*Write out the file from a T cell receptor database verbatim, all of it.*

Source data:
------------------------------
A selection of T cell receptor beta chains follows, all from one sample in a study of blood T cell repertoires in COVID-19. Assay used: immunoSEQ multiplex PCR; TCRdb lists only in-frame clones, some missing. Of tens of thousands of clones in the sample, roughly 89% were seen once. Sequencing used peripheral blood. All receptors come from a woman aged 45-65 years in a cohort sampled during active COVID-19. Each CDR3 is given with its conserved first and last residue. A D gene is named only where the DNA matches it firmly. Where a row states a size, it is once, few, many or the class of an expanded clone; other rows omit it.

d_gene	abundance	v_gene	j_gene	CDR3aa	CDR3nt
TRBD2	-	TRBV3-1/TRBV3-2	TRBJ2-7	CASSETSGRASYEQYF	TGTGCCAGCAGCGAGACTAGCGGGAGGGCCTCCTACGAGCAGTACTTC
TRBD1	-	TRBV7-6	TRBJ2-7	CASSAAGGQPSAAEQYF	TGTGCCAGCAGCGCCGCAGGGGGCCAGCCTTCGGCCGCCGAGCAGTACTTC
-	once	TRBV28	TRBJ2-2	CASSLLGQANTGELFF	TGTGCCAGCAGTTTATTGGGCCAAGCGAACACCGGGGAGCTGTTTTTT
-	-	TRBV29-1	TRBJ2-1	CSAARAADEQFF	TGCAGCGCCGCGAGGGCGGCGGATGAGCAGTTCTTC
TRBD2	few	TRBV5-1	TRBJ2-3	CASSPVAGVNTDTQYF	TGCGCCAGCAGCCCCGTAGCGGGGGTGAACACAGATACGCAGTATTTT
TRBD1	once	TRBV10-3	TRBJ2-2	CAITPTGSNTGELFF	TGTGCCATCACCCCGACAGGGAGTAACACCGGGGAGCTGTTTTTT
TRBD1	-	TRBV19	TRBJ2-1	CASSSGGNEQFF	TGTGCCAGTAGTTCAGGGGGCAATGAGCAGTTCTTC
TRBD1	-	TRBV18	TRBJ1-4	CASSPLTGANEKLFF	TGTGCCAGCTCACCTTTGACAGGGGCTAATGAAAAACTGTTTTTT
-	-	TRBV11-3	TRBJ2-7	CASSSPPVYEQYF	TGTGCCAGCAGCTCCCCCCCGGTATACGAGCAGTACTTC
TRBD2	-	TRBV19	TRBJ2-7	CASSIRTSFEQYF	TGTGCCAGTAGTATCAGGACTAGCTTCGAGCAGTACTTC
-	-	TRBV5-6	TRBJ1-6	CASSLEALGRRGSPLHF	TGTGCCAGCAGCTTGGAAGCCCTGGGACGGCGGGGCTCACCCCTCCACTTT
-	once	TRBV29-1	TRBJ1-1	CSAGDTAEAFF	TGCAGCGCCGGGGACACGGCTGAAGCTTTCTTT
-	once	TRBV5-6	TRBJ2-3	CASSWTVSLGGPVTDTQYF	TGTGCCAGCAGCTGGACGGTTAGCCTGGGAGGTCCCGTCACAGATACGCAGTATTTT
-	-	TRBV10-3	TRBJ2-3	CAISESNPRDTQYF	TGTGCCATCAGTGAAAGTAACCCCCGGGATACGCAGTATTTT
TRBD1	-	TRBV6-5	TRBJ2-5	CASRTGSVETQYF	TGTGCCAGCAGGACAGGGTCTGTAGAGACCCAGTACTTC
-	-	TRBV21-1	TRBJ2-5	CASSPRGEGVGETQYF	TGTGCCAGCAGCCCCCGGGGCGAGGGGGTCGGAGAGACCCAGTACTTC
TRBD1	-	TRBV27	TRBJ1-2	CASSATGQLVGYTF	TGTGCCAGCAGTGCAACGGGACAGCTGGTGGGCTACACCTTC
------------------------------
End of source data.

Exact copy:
A selection of T cell receptor beta chains follows, all from one sample in a study of blood T cell repertoires in COVID-19. Assay used: immunoSEQ multiplex PCR; TCRdb lists only in-frame clones, some missing. Of tens of thousands of clones in the sample, roughly 89% were seen once. Sequencing used peripheral blood. All receptors come from a woman aged 45-65 years in a cohort sampled during active COVID-19. Each CDR3 is given with its conserved first and last residue. A D gene is named only where the DNA matches it firmly. Where a row states a size, it is once, few, many or the class of an expanded clone; other rows omit it.

d_gene	abundance	v_gene	j_gene	CDR3aa	CDR3nt
TRBD2	-	TRBV3-1/TRBV3-2	TRBJ2-7	CASSETSGRASYEQYF	TGTGCCAGCAGCGAGACTAGCGGGAGGGCCTCCTACGAGCAGTACTTC
TRBD1	-	TRBV7-6	TRBJ2-7	CASSAAGGQPSAAEQYF	TGTGCCAGCAGCGCCGCAGGGGGCCAGCCTTCGGCCGCCGAGCAGTACTTC
-	once	TRBV28	TRBJ2-2	CASSLLGQANTGELFF	TGTGCCAGCAGTTTATTGGGCCAAGCGAACACCGGGGAGCTGTTTTTT
-	-	TRBV29-1	TRBJ2-1	CSAARAADEQFF	TGCAGCGCCGCGAGGGCGGCGGATGAGCAGTTCTTC
TRBD2	few	TRBV5-1	TRBJ2-3	CASSPVAGVNTDTQYF	TGCGCCAGCAGCCCCGTAGCGGGGGTGAACACAGATACGCAGTATTTT
TRBD1	once	TRBV10-3	TRBJ2-2	CAITPTGSNTGELFF	TGTGCCATCACCCCGACAGGGAGTAACACCGGGGAGCTGTTTTTT
TRBD1	-	TRBV19	TRBJ2-1	CASSSGGNEQFF	TGTGCCAGTAGTTCAGGGGGCAATGAGCAGTTCTTC
TRBD1	-	TRBV18	TRBJ1-4	CASSPLTGANEKLFF	TGTGCCAGCTCACCTTTGACAGGGGCTAATGAAAAACTGTTTTTT
-	-	TRBV11-3	TRBJ2-7	CASSSPPVYEQYF	TGTGCCAGCAGCTCCCCCCCGGTATACGAGCAGTACTTC
TRBD2	-	TRBV19	TRBJ2-7	CASSIRTSFEQYF	TGTGCCAGTAGTATCAGGACTAGCTTCGAGCAGTACTTC
-	-	TRBV5-6	TRBJ1-6	CASSLEALGRRGSPLHF	TGTGCCAGCAGCTTGGAAGCCCTGGGACGGCGGGGCTCACCCCTCCACTTT
-	once	TRBV29-1	TRBJ1-1	CSAGDTAEAFF	TGCAGCGCCGGGGACACGGCTGAAGCTTTCTTT
-	once	TRBV5-6	TRBJ2-3	CASSWTVSLGGPVTDTQYF	TGTGCCAGCAGCTGGACGGTTAGCCTGGGAGGTCCCGTCACAGATACGCAGTATTTT
-	-	TRBV10-3	TRBJ2-3	CAISESNPRDTQYF	TGTGCCATCAGTGAAAGTAACCCCCGGGATACGCAGTATTTT
TRBD1	-	TRBV6-5	TRBJ2-5	CASRTGSVETQYF	TGTGCCAGCAGGACAGGGTCTGTAGAGACCCAGTACTTC
-	-	TRBV21-1	TRBJ2-5	CASSPRGEGVGETQYF	TGTGCCAGCAGCCCCCGGGGCGAGGGGGTCGGAGAGACCCAGTACTTC
TRBD1	-	TRBV27	TRBJ1-2	CASSATGQLVGYTF	TGTGCCAGCAGTGCAACGGGACAGCTGGTGGGCTACACCTTC